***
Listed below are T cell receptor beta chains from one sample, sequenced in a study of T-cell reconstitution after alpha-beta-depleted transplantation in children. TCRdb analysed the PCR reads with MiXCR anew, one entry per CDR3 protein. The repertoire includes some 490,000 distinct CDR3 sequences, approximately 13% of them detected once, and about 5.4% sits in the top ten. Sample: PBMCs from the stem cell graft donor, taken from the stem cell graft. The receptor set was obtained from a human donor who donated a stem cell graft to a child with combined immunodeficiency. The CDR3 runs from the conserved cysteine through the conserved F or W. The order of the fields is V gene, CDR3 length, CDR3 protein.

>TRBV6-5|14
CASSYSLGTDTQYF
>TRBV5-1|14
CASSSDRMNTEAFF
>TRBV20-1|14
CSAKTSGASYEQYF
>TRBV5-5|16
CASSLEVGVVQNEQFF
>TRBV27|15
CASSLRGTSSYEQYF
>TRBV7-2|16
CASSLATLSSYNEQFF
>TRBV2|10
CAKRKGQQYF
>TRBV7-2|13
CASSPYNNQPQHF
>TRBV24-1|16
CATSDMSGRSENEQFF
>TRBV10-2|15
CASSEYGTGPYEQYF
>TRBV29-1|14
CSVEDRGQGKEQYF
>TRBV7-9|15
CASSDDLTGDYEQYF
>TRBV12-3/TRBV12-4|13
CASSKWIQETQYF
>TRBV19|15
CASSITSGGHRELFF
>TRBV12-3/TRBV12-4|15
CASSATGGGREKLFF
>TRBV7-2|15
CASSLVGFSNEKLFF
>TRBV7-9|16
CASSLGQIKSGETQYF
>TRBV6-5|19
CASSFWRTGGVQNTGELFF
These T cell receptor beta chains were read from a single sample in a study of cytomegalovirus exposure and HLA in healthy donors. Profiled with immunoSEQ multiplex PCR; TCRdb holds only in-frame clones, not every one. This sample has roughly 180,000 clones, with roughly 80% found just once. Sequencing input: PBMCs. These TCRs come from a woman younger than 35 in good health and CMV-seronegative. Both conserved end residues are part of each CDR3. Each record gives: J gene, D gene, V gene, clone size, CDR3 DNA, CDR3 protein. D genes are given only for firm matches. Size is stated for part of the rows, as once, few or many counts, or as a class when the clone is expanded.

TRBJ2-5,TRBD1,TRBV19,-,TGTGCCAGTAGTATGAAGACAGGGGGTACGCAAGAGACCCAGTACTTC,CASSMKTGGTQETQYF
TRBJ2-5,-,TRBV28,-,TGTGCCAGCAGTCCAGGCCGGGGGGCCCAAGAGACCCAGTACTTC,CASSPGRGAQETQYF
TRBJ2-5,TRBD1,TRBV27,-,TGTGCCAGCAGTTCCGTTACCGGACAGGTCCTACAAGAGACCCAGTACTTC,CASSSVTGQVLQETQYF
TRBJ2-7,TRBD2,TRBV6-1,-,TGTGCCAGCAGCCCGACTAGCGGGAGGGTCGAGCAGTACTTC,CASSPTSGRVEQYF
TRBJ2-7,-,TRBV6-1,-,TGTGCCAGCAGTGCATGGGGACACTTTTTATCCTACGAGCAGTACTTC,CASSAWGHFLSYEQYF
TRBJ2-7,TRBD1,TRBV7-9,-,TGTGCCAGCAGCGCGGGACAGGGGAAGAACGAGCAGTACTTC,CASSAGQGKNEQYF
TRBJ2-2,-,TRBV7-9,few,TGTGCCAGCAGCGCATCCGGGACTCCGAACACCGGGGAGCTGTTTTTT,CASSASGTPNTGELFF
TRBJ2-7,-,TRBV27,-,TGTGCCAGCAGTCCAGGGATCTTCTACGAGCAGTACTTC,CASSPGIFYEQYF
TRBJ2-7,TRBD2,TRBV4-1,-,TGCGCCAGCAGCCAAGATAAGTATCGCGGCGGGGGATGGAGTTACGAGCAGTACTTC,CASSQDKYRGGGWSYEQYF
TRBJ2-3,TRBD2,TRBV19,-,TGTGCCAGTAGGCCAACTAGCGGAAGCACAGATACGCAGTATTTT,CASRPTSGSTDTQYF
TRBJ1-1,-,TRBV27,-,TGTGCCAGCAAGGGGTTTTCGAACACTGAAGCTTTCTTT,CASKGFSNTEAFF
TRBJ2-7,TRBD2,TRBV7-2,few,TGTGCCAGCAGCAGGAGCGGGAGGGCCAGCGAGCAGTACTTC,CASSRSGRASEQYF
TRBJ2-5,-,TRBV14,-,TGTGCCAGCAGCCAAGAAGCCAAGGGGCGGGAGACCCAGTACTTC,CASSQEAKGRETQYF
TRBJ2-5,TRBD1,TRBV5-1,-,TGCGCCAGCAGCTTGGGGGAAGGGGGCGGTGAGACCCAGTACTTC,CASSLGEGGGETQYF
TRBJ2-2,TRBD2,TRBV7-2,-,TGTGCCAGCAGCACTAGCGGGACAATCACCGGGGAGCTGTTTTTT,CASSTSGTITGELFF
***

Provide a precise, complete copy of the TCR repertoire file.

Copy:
Listed below are T cell receptor beta chains from one sample, sequenced in a study of T-cell reconstitution after alpha-beta-depleted transplantation in children. TCRdb analysed the PCR reads with MiXCR anew, one entry per CDR3 protein. The repertoire includes some 490,000 distinct CDR3 sequences, approximately 13% of them detected once, and about 5.4% sits in the top ten. Sample: PBMCs from the stem cell graft donor, taken from the stem cell graft. The receptor set was obtained from a human donor who donated a stem cell graft to a child with combined immunodeficiency. The CDR3 runs from the conserved cysteine through the conserved F or W. The order of the fields is V gene, CDR3 length, CDR3 protein.

>TRBV6-5|14
CASSYSLGTDTQYF
>TRBV5-1|14
CASSSDRMNTEAFF
>TRBV20-1|14
CSAKTSGASYEQYF
>TRBV5-5|16
CASSLEVGVVQNEQFF
>TRBV27|15
CASSLRGTSSYEQYF
>TRBV7-2|16
CASSLATLSSYNEQFF
>TRBV2|10
CAKRKGQQYF
>TRBV7-2|13
CASSPYNNQPQHF
>TRBV24-1|16
CATSDMSGRSENEQFF
>TRBV10-2|15
CASSEYGTGPYEQYF
>TRBV29-1|14
CSVEDRGQGKEQYF
>TRBV7-9|15
CASSDDLTGDYEQYF
>TRBV12-3/TRBV12-4|13
CASSKWIQETQYF
>TRBV19|15
CASSITSGGHRELFF
>TRBV12-3/TRBV12-4|15
CASSATGGGREKLFF
>TRBV7-2|15
CASSLVGFSNEKLFF
>TRBV7-9|16
CASSLGQIKSGETQYF
>TRBV6-5|19
CASSFWRTGGVQNTGELFF
These T cell receptor beta chains were read from a single sample in a study of cytomegalovirus exposure and HLA in healthy donors. Profiled with immunoSEQ multiplex PCR; TCRdb holds only in-frame clones, not every one. This sample has roughly 180,000 clones, with roughly 80% found just once. Sequencing input: PBMCs. These TCRs come from a woman younger than 35 in good health and CMV-seronegative. Both conserved end residues are part of each CDR3. Each record gives: J gene, D gene, V gene, clone size, CDR3 DNA, CDR3 protein. D genes are given only for firm matches. Size is stated for part of the rows, as once, few or many counts, or as a class when the clone is expanded.

TRBJ2-5,TRBD1,TRBV19,-,TGTGCCAGTAGTATGAAGACAGGGGGTACGCAAGAGACCCAGTACTTC,CASSMKTGGTQETQYF
TRBJ2-5,-,TRBV28,-,TGTGCCAGCAGTCCAGGCCGGGGGGCCCAAGAGACCCAGTACTTC,CASSPGRGAQETQYF
TRBJ2-5,TRBD1,TRBV27,-,TGTGCCAGCAGTTCCGTTACCGGACAGGTCCTACAAGAGACCCAGTACTTC,CASSSVTGQVLQETQYF
TRBJ2-7,TRBD2,TRBV6-1,-,TGTGCCAGCAGCCCGACTAGCGGGAGGGTCGAGCAGTACTTC,CASSPTSGRVEQYF
TRBJ2-7,-,TRBV6-1,-,TGTGCCAGCAGTGCATGGGGACACTTTTTATCCTACGAGCAGTACTTC,CASSAWGHFLSYEQYF
TRBJ2-7,TRBD1,TRBV7-9,-,TGTGCCAGCAGCGCGGGACAGGGGAAGAACGAGCAGTACTTC,CASSAGQGKNEQYF
TRBJ2-2,-,TRBV7-9,few,TGTGCCAGCAGCGCATCCGGGACTCCGAACACCGGGGAGCTGTTTTTT,CASSASGTPNTGELFF
TRBJ2-7,-,TRBV27,-,TGTGCCAGCAGTCCAGGGATCTTCTACGAGCAGTACTTC,CASSPGIFYEQYF
TRBJ2-7,TRBD2,TRBV4-1,-,TGCGCCAGCAGCCAAGATAAGTATCGCGGCGGGGGATGGAGTTACGAGCAGTACTTC,CASSQDKYRGGGWSYEQYF
TRBJ2-3,TRBD2,TRBV19,-,TGTGCCAGTAGGCCAACTAGCGGAAGCACAGATACGCAGTATTTT,CASRPTSGSTDTQYF
TRBJ1-1,-,TRBV27,-,TGTGCCAGCAAGGGGTTTTCGAACACTGAAGCTTTCTTT,CASKGFSNTEAFF
TRBJ2-7,TRBD2,TRBV7-2,few,TGTGCCAGCAGCAGGAGCGGGAGGGCCAGCGAGCAGTACTTC,CASSRSGRASEQYF
TRBJ2-5,-,TRBV14,-,TGTGCCAGCAGCCAAGAAGCCAAGGGGCGGGAGACCCAGTACTTC,CASSQEAKGRETQYF
TRBJ2-5,TRBD1,TRBV5-1,-,TGCGCCAGCAGCTTGGGGGAAGGGGGCGGTGAGACCCAGTACTTC,CASSLGEGGGETQYF
TRBJ2-2,TRBD2,TRBV7-2,-,TGTGCCAGCAGCACTAGCGGGACAATCACCGGGGAGCTGTTTTTT,CASSTSGTITGELFF